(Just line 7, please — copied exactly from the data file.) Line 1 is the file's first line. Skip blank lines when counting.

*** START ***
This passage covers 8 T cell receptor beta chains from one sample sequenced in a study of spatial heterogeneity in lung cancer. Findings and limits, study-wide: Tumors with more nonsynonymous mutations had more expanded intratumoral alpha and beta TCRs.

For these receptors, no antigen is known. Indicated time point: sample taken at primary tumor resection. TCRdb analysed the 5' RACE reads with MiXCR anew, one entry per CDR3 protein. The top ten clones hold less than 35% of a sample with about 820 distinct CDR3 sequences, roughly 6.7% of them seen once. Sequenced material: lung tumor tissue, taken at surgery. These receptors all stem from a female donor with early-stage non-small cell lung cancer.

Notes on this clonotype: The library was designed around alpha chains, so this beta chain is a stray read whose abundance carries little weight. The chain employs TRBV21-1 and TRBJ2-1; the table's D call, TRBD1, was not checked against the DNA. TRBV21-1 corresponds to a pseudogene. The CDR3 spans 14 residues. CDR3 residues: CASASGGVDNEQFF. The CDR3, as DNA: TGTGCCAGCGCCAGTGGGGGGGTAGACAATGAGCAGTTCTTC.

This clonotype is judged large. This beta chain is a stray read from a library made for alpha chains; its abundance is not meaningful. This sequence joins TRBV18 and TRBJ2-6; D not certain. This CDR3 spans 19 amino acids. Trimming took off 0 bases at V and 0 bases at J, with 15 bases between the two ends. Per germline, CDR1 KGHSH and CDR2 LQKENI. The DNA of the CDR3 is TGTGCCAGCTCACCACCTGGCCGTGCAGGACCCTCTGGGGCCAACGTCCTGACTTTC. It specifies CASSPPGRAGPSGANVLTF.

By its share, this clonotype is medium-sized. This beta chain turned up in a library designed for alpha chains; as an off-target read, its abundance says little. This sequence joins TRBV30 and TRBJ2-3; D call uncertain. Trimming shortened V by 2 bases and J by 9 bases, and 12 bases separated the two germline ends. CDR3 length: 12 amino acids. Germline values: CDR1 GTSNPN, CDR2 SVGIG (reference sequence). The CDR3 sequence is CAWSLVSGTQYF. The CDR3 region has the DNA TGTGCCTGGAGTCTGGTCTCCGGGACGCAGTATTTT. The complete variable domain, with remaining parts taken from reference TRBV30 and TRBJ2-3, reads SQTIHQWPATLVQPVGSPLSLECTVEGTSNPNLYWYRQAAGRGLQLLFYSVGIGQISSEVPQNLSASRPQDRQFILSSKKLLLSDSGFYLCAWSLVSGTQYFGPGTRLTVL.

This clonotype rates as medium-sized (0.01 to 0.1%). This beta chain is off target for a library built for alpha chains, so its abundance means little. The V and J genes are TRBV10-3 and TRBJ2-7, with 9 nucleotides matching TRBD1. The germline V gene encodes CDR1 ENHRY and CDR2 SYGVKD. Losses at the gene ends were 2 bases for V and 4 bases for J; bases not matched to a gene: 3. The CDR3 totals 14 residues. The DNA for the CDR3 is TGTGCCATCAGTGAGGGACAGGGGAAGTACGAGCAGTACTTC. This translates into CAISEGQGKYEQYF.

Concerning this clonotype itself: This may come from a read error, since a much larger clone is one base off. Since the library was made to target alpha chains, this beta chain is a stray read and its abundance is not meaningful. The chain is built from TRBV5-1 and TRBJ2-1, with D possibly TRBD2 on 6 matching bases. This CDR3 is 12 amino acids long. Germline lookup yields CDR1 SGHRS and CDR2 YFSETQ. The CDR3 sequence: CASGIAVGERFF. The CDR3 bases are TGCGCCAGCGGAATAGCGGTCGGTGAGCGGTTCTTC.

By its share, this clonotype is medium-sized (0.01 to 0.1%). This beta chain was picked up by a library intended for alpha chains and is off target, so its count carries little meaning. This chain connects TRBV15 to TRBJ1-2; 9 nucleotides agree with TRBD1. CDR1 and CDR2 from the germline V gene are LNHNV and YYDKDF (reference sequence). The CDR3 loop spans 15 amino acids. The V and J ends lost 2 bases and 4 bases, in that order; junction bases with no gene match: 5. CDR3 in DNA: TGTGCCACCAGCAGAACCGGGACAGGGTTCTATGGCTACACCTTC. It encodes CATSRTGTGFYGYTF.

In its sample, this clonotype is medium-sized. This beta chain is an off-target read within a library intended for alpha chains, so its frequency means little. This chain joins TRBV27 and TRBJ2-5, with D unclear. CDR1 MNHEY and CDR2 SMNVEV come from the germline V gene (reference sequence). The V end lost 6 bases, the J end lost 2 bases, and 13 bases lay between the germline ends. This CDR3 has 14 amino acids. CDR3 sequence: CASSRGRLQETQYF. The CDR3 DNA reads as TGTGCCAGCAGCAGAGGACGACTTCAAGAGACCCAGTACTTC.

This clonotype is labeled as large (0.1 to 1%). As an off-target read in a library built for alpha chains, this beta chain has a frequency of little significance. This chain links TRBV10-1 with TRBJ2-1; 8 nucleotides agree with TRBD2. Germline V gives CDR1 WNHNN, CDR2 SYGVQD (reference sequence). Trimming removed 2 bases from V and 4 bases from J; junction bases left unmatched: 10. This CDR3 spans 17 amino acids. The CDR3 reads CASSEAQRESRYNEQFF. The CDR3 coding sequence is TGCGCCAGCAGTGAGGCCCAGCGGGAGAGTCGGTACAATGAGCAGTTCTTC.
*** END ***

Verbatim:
Concerning this clonotype itself: This may come from a read error, since a much larger clone is one base off. Since the library was made to target alpha chains, this beta chain is a stray read and its abundance is not meaningful. The chain is built from TRBV5-1 and TRBJ2-1, with D possibly TRBD2 on 6 matching bases. This CDR3 is 12 amino acids long. Germline lookup yields CDR1 SGHRS and CDR2 YFSETQ. The CDR3 sequence: CASGIAVGERFF. The CDR3 bases are TGCGCCAGCGGAATAGCGGTCGGTGAGCGGTTCTTC.